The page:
Jamie Sowell says he doesn’t know why police arrested him: East Cleveland Police sue

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EAST CLEVELAND, Ohio – Jamie Sowell was driving to his girlfriend’s house earlier this year when East Cleveland police attempted to have him arrested. But he refused because of what he admitted to be a long history of distrust of law enforcement.

Sowell, 44, didn’t stop when officers activated their lights and sirens near Superior and Euclid Avenues. He admits he had been drinking that night and was driving without a license. But he said the main reason he decided to continue driving was that it was shortly after 1 a.m. and he didn’t trust the police, including those in East Cleveland.

The Cleveland resident instead continued to drive, eventually accelerating to 90 mph with officers chasing him. Police later told him he crashed his truck, although no accidents were reported in a police report on the incident.

Sowell got out of the truck and fled. He said Cleveland.com and The Plain Dealer which he decided to run because he didn’t want to have an encounter with the police, because he feared it would turn violent. He thought of previous incidents of police violence across the United States, such as the murder of George Floyd by an officer in Minneapolis.

While Sowell admits he fled the traffic stop, he doesn’t think the East Cleveland officers should have been chasing him like they did that night. He does not believe that a minor traffic violation warranted a high speed chase through town.

“It was petty, I did not commit [violent] crime, I wasn’t stealing from anyone, had no guns or was running with a gang, ”Sowell said. “I know driving without a license is illegal, but I have to go to job interviews.”

Cleveland.com/The Plain Dealer analyzed 105 police chases in East Cleveland in the first 120 days of 2021. Find all of our stories – including about the city’s financial distress, the demographics of the police department, and the law that was supposed to end wildcat chases – here.

Sowell was one of several drivers ready to be asked about their experience.

Four officers – John Hartman, Craig Beese, Kalin Berry and Andrew Majercik – appear on the police report regarding Sowell’s pursuit. The report states that Sowell “delayed the officer’s performance to discover that the driver had an active felony warrant while operating the vehicle, in order to flee or voluntarily escape the officer.”

On April 1, the Cleveland Police Department issued an arrest warrant for Sowell in a domestic violence case, according to Cleveland City Court records. He was then charged with two counts of domestic violence, and his case is still pending before the Cuyahoga County Common Plea Court.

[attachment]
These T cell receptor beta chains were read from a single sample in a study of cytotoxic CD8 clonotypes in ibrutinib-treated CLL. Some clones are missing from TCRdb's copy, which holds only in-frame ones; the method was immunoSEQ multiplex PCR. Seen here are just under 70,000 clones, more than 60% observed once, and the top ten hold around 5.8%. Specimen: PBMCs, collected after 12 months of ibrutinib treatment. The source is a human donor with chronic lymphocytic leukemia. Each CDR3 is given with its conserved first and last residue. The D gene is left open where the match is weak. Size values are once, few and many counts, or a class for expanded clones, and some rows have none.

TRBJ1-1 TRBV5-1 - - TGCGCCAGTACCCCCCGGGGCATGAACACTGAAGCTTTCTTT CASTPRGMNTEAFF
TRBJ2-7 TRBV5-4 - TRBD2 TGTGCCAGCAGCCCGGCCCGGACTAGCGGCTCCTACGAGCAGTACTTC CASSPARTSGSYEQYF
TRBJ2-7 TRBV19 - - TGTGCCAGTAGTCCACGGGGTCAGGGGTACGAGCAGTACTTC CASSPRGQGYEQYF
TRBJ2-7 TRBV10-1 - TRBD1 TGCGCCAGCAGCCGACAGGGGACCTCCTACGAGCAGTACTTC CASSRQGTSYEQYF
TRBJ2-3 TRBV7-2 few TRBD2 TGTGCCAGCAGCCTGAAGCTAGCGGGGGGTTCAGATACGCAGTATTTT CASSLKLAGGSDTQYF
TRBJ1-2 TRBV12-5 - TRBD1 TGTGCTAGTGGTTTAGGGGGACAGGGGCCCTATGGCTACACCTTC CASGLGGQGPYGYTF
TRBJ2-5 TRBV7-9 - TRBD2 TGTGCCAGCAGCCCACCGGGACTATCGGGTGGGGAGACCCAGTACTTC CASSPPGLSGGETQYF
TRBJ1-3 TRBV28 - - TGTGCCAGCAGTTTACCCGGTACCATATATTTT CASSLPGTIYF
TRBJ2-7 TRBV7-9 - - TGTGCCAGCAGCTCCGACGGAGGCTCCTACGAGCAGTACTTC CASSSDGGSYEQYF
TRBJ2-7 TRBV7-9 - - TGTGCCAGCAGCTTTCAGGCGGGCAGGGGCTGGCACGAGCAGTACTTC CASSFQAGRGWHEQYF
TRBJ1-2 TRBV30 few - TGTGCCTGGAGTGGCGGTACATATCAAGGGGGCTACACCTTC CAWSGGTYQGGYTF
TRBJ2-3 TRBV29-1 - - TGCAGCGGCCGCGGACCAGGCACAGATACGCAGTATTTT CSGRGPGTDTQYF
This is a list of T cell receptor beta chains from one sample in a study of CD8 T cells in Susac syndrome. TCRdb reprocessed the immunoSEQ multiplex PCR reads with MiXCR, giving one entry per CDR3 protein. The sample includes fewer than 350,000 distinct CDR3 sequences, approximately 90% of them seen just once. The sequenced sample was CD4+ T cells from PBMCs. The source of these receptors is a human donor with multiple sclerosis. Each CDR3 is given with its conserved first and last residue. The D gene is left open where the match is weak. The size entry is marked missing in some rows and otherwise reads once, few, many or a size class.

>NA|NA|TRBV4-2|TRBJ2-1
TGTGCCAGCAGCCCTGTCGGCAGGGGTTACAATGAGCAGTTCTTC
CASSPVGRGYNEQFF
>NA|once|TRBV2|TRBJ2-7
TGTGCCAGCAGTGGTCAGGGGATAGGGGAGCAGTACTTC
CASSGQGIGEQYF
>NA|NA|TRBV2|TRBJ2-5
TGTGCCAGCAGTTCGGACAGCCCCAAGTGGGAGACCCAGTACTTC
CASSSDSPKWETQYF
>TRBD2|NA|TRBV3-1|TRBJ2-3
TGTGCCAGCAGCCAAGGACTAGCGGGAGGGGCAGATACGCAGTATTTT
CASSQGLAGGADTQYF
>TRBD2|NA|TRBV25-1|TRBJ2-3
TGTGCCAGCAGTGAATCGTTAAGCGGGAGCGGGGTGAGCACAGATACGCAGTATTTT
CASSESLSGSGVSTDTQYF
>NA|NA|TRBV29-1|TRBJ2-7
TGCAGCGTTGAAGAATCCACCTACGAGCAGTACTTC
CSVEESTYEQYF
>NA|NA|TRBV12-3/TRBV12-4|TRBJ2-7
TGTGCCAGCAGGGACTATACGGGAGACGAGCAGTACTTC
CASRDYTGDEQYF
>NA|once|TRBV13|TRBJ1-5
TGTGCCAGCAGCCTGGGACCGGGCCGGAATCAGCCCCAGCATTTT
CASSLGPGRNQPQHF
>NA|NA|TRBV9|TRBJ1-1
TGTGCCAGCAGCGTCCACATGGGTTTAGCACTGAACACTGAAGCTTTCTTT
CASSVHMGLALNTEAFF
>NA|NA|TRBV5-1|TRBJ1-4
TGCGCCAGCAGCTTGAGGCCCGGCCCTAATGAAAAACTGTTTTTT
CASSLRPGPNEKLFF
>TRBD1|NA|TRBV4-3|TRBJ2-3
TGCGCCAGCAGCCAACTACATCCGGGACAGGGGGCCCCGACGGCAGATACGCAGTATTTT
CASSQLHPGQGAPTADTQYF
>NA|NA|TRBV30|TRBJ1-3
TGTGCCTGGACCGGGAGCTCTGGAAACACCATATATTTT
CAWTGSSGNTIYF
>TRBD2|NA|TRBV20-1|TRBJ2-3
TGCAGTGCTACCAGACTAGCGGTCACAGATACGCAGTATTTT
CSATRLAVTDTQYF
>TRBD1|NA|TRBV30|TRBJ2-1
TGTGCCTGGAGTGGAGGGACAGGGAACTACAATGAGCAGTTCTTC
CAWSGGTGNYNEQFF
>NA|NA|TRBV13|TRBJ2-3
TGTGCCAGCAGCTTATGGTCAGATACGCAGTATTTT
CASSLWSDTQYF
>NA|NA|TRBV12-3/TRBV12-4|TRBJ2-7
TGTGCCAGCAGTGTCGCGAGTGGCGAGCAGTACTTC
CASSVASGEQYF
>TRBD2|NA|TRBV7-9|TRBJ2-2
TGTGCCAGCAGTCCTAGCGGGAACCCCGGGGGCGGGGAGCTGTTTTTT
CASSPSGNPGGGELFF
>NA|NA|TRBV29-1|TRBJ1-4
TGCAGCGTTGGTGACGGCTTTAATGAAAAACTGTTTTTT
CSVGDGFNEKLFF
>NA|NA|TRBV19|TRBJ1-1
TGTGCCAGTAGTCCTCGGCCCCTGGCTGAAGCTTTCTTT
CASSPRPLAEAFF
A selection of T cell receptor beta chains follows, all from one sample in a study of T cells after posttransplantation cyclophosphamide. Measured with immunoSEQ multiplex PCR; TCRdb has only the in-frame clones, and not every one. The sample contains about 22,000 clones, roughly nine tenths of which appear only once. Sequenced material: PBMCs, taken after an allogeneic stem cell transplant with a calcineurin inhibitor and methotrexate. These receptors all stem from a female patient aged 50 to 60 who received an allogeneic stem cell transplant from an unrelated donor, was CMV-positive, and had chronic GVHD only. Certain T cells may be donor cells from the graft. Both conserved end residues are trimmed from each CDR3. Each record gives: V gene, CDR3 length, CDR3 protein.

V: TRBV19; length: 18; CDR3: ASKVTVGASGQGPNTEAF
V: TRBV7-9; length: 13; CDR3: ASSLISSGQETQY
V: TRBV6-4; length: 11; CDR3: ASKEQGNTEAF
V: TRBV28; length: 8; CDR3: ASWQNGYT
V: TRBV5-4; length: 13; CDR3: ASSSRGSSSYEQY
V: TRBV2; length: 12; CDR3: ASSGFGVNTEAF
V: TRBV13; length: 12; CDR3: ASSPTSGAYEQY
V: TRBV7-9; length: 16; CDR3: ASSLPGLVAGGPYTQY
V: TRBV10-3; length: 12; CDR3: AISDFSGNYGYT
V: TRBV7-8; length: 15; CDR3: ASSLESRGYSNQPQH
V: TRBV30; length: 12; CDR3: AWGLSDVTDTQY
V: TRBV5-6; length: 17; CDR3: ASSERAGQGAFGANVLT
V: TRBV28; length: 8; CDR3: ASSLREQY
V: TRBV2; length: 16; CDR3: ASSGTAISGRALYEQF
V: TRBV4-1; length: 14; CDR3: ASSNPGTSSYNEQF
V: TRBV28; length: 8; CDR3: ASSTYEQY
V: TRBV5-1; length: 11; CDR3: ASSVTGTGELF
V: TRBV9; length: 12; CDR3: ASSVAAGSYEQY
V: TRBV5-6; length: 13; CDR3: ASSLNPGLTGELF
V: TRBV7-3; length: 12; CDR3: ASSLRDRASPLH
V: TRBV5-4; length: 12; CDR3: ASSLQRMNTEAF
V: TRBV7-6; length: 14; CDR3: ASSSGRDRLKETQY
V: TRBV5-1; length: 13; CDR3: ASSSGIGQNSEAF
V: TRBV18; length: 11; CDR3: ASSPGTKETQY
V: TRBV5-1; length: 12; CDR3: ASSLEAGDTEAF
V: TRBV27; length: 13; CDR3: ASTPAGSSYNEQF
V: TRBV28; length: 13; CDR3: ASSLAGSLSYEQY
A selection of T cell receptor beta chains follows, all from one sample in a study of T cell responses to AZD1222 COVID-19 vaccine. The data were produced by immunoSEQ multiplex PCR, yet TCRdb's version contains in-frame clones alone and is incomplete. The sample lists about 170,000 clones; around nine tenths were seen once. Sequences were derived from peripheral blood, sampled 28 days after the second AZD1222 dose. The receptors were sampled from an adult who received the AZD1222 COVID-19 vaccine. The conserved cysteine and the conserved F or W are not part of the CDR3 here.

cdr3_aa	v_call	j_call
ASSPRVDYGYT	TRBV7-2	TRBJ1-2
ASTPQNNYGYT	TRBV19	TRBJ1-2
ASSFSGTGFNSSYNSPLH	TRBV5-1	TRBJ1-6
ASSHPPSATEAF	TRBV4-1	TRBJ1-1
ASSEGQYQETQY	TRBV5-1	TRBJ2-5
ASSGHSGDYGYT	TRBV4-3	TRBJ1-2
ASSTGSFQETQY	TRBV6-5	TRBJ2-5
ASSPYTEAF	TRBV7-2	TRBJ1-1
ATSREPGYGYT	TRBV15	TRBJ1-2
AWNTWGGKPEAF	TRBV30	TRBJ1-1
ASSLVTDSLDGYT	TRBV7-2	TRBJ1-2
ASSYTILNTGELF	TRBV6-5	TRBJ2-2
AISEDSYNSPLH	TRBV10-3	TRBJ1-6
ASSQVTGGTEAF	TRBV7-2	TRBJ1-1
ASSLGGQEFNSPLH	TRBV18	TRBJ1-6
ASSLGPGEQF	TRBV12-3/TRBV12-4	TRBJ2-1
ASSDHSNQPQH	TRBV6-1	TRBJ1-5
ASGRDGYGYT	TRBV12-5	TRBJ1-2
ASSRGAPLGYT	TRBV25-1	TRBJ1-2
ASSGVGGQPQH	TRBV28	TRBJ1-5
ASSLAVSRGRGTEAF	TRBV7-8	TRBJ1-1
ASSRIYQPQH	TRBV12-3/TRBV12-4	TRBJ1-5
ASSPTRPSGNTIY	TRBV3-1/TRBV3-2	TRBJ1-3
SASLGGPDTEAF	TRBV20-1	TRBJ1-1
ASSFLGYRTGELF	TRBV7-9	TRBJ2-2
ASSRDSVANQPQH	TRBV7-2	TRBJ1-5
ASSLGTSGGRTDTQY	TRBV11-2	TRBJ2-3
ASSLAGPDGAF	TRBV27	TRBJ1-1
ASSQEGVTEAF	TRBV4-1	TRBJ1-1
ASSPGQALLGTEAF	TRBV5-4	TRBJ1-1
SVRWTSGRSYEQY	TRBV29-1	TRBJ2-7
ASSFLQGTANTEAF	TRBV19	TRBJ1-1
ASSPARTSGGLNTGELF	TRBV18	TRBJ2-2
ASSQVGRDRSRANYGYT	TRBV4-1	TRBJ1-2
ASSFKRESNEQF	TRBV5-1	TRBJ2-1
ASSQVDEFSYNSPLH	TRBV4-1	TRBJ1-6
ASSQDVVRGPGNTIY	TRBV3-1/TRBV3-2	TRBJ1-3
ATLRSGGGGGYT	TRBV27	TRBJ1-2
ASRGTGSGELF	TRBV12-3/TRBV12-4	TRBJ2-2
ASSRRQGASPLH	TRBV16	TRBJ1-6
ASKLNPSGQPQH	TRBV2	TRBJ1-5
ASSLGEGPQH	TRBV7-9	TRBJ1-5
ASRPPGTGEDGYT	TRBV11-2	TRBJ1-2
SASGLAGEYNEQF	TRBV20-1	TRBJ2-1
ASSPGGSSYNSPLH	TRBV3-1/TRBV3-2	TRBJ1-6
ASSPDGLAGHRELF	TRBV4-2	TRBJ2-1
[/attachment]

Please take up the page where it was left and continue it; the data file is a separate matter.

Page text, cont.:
The report also states that Sowell “willfully prevented, hindered or delayed the performance of the officer.”

Sowell said he still didn’t know why officers triggered the traffic stop. However, East Cleveland City Court records show he is charged with disobeying a traffic control device, driving with a suspended license and violating his license plate. His case is ongoing.

After Sowell was taken to East Cleveland Jail, he called his lawyer and was eventually released from jail. He had to pay legal fees as well as $ 2,000 to get his truck out of the impound.

Sowell said he believed encounters with police could have a devastating effect on many people.

“I know there is a lot of crime in the area, but most people have families to take care of and the police come and lock people up for trivial things,” he said. “Most of the time, they come to hunt and it’s a family with $ 1,100 saved between them. Now they have to post a bond or get the car back, and now the family is fighting and falling apart. “

The chase wasn’t Sowell’s first encounter with police, but he said he had been avoiding trouble for more than five years.

Sowell said one of his first encounters with police was when he was 17. He has been charged with assaulting a police officer, theft and resisting arrest following an incident at the Tower City movie theater in downtown Cleveland, court records show.

Sowell, however, says there is more to the story. He said the incident happened after an officer in plain clothes told him to pull up his pants, and he refused.

“I told him to get out of my face and pushed him away,” Sowell said. “The next thing I know is that I was criticized by the policeman and accused of assaulting him.”

Sowell also spent five years in prison for criminal assault and domestic violence. He was sentenced to five years in prison and was released on April 23, 2016.

Sowell said he had a difficult upbringing in poverty. He doesn’t think the police understand the traumatic experiences some people face.

Sowell said he has been trying to change his life since being released from prison in 2016, but it has been difficult. The typical work rate for a temp agency is around $ 8.15 an hour, and most jobs involve physical labor such as operating machinery and working on a garbage truck, Sowell said. .

His criminal record does not help matters, he said.

“The temp agencies are using the crimes as leverage against you,” Sowell said.

Sowell, however, remains positive. He said he hoped to make his mother proud by getting her license and building her credit. He wrote a lot of music in prison and his long term goal is to become a music producer.


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